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Overcharging SLA Batteries
What happened to my battery?!

This battery has been catastrophically overcharged. We recommend unplugging the charger from the wall before unhooking the battery’s terminals. The battery may contain volatile gasses that could react badly to a spark near the battery’s vent. When a battery is charged it creates gasses that re-combine into solution; however, when the charge creates gasses faster than they can re-combine, that gas creates pressure inside the battery.

So what happened to the battery in the picture? Typically, a battery’s vents will expel any gas pressure that builds up faster than the gas can re-combine. The battery pictured above, however, collected gasses faster than the vents could remove them, allowing pressure to build up internally. Luckily for the customer, the additional safety features in the battery limited the damage to the battery only—sparing the charger and the charging environment. The malleable plastic design of this sealed lead acid battery allowed it to balloon without breaking, and an internal shorting design ceased the collection of more gasses. Furthermore, these batteries are designed with the electrolyte, an acid, to be absorbed in a glass mat, preventing the spilling of acid even in the instance of a broken casing. Our best guess is that a large 12V charger was used on this relatively small 6V battery.

How can you prevent overcharging your battery?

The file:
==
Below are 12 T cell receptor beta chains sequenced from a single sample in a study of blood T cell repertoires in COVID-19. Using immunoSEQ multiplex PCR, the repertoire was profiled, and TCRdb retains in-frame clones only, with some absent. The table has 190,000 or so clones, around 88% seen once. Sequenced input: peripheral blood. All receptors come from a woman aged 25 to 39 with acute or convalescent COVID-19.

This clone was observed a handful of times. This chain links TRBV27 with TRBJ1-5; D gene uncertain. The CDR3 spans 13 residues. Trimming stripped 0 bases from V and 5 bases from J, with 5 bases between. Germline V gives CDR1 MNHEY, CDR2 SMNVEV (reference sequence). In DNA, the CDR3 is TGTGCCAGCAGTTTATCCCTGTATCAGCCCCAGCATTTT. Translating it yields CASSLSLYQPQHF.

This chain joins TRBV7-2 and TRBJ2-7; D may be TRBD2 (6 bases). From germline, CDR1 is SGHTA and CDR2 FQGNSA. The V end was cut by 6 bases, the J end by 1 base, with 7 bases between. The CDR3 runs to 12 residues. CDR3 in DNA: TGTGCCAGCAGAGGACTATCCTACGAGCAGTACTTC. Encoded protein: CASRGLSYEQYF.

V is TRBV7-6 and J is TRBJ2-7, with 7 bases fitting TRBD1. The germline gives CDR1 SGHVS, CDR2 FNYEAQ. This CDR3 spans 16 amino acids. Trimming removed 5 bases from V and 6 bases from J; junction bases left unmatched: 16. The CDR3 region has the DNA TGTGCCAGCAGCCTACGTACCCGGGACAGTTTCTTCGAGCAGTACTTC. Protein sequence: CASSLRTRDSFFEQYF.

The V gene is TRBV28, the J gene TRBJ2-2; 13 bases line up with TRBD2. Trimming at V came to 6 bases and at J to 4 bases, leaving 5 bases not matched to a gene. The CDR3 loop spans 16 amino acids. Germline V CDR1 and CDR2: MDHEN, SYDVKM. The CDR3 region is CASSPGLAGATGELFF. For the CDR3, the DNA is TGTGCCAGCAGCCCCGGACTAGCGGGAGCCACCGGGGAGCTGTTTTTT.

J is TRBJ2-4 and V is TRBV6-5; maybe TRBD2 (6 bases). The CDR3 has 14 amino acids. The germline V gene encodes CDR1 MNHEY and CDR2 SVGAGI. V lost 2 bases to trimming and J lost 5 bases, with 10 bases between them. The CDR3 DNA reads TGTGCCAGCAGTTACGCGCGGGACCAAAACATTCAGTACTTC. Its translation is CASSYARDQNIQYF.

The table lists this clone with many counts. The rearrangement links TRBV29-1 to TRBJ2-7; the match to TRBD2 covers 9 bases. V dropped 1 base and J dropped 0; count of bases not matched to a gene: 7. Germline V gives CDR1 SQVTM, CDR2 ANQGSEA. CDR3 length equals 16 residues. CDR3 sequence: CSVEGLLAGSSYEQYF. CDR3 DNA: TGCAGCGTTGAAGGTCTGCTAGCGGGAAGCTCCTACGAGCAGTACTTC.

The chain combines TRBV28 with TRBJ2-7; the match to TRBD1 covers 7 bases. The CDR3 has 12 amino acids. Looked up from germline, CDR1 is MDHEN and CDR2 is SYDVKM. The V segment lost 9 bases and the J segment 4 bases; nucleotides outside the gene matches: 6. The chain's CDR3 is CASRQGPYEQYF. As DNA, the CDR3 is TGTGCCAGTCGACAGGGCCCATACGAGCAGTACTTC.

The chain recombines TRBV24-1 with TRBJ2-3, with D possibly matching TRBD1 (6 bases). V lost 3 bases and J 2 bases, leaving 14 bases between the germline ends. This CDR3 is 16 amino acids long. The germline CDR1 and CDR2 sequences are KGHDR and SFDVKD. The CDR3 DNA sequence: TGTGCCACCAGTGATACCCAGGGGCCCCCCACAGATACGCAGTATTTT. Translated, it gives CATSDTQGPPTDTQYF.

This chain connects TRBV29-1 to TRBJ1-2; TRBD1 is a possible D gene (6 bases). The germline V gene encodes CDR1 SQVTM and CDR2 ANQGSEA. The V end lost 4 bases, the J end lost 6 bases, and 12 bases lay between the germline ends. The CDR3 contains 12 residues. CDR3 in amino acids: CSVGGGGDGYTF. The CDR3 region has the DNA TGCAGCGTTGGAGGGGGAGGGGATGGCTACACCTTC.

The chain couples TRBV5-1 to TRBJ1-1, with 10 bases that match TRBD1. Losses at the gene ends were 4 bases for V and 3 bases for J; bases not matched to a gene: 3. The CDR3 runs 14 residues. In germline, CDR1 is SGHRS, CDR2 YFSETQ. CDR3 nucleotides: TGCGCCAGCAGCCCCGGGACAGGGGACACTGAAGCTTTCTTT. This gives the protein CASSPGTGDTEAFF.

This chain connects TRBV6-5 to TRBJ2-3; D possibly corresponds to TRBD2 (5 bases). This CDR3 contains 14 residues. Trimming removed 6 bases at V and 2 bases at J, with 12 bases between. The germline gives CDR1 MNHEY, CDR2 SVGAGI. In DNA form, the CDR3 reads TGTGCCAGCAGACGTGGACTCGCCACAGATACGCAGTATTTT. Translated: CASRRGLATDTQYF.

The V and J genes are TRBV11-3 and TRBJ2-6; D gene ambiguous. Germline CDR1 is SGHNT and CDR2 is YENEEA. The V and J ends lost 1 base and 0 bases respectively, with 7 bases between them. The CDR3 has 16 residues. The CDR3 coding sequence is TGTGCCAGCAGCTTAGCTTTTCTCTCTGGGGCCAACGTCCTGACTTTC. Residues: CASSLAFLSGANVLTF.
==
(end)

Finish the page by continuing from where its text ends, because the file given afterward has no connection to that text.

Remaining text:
The most common overcharging error we see is matching a battery to a charger that is not designed for use with that battery’s capacity even if the voltage is the same. For instance, our 12 volt 3 Amp charger should not, in general, be used on 12 volt batteries that have a capacity below 10Ah. A capacity miss-match will result in a charge that may be harder on a battery than it should be, shortening the battery’s life. As batteries are used, their chemical properties degrade. They will hold less and less energy as time goes by, meaning their capacity decreases over time. If a battery degrades to a level below the range a charger was designed for, the charger may begin to overcharge that battery. In that case, the battery will wear out faster and faster each time it is charged. Of course, if a charger was designed for higher voltage batteries, hooking up a lower voltage battery will overcharge that battery.

Chargers are often engineered with built-in overcharge protection; they charge in stages, stopping or reducing the energy going into the battery when it is full. Yet there are some models that are not designed to stop charging after a battery is full which will shorten the life of the battery, sometimes severely. This will often cause customers to believe they have a defective battery rather than a defective charger and they end up overcharging battery after battery.

These instances will rarely result in the kind of swelling you see in the photo, but it will shorten the life of your battery or render the battery unusable.

So pay attention to the charger you use on a battery. Don’t use a car charger with small sealed lead acid batteries (or, in general, any batteries that use a glass mat to absorb the electrolyte). If you aren’t sure a charger is slowing down its charge after a battery is full, take the battery off the charger when it’s fully charged. A rule of thumb is to not leave a battery on a charger that you are sure will charge the battery in about 10 hours. And last, but not least, pay attention to the voltage the charger was designed for and the voltage of the battery you are charging.

See all of our Battery Articles.